GDPR – Don’t be afraid!

Posted on : 28-02-2017 | By : kerry.housley | In : Cyber Security, Data

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GDPR comes into effect in May 2018. Type “GDPR” into LinkedIn and you will find a deluge of posts from “experts” offering advice as to how you need to act NOW! Fail to do so and your business will suffer catastrophic consequences.  Some commentators have made comparisons to the Millennium Bug which had consultants jumping over themselves to fix your Y2K problem!

It does seem that maybe we are somewhat being taken in by the FUD again. As organisations ring-fence budgets and on board their new, and often costly, experts I wonder if a lot of them are either frantically reading up or collectively thumb twiddling? (it would be interesting to track how many profiles have been updated to add it as a specialism…)

However, it is of course a serious thing. If we look behind the headlines, there is no doubt that there are some hard facts which make disturbing reading for any business. Take the Talk Talk data breach last year, and the implications of GDPR become clear. Talk Talk was fined a record amount of £400,000 by the Information Commissioner’s Office (ICO), but had the breach happened after May 2018 when the new GDPR rules apply then the fine would potentially have been 70 million euros (under GDPR rules fine is 20 million euros or 4% global annual turnover, whichever is greater).

Traditionally, the ICO has not been keen to impose large fines so the EU rules show a major change in this respect where business will be harshly punished should they fail to comply. Also, GDPR states that should a company suffer a data breach it must be reported in 72 hours.  This will be a tall order for many companies.  According a recent FireEye Report it takes an average of 146 days to discover a breach, and in many cases, it could be years. It took Yahoo 5 years to report a breach!

So, compulsory breach notification and onerous fines will have a significant impact on the business community and should not be taken lightly.

However, if we look behind the headlines, GDPR offers a great opportunity for businesses to review their information security strategy and close any gaps in systems and processes to protect data.

Irrespective of the legislation, clients are increasingly concerned about the security of their data. Any business that cares about its reputation and the needs of its clients and employees should be paying attention anyway to protecting its data. Data privacy and protection should be part of business as usual operations and not viewed as just another compliance requirement.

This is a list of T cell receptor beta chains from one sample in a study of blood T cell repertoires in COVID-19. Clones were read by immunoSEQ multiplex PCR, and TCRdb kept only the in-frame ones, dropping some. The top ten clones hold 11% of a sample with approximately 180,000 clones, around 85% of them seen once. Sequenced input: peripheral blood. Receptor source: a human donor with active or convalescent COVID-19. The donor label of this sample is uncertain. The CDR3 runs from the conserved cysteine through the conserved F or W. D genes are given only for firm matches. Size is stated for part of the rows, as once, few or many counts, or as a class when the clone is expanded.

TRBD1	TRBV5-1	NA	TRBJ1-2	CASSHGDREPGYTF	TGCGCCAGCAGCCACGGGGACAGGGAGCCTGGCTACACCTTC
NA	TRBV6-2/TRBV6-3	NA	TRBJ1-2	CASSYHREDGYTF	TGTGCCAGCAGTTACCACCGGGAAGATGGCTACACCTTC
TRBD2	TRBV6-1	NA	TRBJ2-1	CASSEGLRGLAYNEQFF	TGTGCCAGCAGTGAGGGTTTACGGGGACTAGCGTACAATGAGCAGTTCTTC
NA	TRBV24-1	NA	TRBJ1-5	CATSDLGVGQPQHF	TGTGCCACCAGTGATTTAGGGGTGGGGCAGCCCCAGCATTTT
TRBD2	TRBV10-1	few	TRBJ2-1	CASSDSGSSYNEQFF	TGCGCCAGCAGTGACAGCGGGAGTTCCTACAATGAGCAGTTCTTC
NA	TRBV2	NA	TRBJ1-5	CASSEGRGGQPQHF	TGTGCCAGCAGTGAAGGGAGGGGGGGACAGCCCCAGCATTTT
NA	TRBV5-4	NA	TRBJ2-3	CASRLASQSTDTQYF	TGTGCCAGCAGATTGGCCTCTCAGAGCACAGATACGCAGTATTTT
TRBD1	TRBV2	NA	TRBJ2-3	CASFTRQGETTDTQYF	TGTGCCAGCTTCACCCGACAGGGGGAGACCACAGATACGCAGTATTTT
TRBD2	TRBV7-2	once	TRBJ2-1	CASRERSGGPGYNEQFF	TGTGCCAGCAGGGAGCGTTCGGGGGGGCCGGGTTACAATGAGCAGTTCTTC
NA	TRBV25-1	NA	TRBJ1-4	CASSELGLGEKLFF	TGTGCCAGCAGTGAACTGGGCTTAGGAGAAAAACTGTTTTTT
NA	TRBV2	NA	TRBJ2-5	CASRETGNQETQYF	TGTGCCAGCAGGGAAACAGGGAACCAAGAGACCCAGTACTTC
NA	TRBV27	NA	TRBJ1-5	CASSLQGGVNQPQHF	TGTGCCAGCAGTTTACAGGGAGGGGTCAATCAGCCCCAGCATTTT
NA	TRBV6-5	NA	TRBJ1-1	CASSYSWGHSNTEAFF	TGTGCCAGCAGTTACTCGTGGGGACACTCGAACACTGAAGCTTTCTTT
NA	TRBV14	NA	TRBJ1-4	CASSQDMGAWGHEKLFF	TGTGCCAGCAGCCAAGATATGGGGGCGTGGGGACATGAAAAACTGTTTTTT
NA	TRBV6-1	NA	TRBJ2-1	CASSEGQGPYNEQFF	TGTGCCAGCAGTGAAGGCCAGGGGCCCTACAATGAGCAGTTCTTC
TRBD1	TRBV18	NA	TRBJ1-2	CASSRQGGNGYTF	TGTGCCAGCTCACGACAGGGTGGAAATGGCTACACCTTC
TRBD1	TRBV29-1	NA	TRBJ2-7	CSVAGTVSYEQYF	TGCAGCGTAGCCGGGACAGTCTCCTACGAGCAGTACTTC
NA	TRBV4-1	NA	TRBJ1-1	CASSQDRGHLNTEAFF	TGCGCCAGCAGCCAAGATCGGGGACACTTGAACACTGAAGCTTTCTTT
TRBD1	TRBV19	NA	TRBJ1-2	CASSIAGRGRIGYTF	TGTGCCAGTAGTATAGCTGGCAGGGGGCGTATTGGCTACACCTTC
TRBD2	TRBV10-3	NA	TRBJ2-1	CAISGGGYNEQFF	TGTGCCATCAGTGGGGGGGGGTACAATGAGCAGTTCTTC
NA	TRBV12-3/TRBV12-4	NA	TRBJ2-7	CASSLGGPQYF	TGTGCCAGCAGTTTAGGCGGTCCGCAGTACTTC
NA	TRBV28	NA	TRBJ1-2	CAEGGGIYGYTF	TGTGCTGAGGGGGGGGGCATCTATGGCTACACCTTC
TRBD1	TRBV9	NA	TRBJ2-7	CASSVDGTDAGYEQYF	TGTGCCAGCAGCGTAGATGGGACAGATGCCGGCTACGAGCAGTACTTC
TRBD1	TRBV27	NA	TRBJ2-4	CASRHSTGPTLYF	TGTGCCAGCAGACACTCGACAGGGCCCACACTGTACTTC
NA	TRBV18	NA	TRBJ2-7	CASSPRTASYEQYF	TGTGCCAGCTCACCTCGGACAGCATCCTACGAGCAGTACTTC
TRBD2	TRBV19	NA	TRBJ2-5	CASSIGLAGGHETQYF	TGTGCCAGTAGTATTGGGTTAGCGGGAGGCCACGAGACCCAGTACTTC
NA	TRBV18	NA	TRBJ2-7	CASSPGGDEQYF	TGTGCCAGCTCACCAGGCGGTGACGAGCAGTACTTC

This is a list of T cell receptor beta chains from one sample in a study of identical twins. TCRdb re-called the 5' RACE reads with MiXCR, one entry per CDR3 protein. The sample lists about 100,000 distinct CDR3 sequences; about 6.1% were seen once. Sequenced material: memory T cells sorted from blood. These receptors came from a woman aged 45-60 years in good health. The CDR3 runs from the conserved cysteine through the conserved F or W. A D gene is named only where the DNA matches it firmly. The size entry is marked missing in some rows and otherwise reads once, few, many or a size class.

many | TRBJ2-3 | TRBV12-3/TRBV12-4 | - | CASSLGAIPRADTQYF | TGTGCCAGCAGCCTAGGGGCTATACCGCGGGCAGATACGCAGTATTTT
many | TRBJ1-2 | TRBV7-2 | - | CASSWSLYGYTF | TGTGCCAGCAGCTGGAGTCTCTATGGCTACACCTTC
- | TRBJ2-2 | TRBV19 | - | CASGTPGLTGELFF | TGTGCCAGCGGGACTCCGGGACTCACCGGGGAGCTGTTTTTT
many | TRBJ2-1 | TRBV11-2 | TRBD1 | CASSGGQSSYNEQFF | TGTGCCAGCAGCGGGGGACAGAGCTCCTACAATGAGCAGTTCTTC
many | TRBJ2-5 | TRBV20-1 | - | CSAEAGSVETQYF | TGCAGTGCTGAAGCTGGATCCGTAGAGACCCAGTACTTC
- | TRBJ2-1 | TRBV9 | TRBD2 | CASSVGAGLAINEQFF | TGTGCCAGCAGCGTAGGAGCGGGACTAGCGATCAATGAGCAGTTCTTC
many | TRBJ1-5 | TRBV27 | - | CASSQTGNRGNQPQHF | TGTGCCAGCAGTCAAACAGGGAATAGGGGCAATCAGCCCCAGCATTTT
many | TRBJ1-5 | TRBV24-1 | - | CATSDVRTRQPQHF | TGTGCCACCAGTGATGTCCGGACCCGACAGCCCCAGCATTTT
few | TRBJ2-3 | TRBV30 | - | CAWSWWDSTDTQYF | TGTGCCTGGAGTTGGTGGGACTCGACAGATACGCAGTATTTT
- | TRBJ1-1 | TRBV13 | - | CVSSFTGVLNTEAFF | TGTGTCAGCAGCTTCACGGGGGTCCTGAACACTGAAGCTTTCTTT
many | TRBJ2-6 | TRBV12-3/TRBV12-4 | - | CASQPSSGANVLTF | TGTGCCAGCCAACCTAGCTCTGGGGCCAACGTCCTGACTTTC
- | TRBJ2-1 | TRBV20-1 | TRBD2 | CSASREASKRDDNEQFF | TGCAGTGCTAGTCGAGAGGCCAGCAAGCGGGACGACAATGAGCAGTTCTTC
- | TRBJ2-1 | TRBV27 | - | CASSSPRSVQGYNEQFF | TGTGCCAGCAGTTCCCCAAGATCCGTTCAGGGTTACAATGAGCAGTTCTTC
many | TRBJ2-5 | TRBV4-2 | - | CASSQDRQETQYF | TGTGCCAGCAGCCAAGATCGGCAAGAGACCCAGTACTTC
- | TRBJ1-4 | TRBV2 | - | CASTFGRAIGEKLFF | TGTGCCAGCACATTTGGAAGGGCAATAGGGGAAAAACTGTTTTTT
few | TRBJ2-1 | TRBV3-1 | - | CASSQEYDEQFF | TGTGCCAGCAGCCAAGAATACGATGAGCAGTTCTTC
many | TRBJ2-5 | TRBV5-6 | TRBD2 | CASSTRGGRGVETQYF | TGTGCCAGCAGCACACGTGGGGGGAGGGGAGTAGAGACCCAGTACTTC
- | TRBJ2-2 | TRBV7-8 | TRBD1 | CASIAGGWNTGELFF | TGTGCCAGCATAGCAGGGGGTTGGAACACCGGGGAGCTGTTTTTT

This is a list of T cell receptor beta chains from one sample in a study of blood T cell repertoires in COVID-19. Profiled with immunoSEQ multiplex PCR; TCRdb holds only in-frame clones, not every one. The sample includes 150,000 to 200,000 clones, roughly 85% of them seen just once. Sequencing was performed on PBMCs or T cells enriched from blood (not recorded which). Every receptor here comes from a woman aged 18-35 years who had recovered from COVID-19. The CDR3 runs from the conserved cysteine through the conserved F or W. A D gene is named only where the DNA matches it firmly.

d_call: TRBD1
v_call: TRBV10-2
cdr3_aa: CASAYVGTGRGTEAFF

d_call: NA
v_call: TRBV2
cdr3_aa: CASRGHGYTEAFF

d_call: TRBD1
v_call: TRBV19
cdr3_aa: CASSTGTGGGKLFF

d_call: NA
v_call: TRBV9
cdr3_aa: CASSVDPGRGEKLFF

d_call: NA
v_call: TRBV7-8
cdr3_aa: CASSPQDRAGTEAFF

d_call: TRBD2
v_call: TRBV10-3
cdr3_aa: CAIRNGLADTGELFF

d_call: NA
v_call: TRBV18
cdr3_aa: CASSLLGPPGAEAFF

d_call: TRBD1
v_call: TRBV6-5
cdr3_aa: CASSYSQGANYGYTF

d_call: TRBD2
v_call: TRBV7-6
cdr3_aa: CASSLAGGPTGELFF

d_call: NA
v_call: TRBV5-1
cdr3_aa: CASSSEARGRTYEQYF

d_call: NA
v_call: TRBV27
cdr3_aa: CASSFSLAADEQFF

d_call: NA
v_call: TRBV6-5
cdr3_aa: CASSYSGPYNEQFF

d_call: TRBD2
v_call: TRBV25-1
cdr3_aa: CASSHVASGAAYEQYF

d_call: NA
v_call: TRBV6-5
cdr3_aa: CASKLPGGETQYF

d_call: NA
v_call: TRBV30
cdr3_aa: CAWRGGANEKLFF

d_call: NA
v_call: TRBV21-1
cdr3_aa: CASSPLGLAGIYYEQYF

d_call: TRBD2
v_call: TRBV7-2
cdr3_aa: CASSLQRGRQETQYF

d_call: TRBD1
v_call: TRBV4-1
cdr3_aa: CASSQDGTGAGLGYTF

The first thing any company should do is find out exactly what data they hold and where it is stored.  You need to know how this data is used and who is using it. Processes must be in place to ensure easy access and the ability to delete when you no longer have the authority to retain it.

If you have any suppliers that use your data, then they too must comply. For companies with a large supply chain it is important to have systems and processes in place to manage the data risk. Having a supplier management system in place to manage this risk is essential.

In order to comply with Data Protection legislation, it is imperative that companies can demonstrate that they take data protection seriously and can show clearly the steps they take to safeguard that data. Having data protection policies and processes in place is a good start. Using a GDPR audit tool or a supplier management system are an effective way of demonstrating the steps you have taken whilst providing an audit trail which can be reviewed at any point in time.

Information security is an ever-moving target. It is not possible to guarantee breach prevention, but there are many ways in which the likelihood and impact can be significantly reduced.

If you would like a balanced view on the impacts of GDPR (without any doomsday predictions), the practical steps to be ready or discuss governance and tooling which can help, please contact us.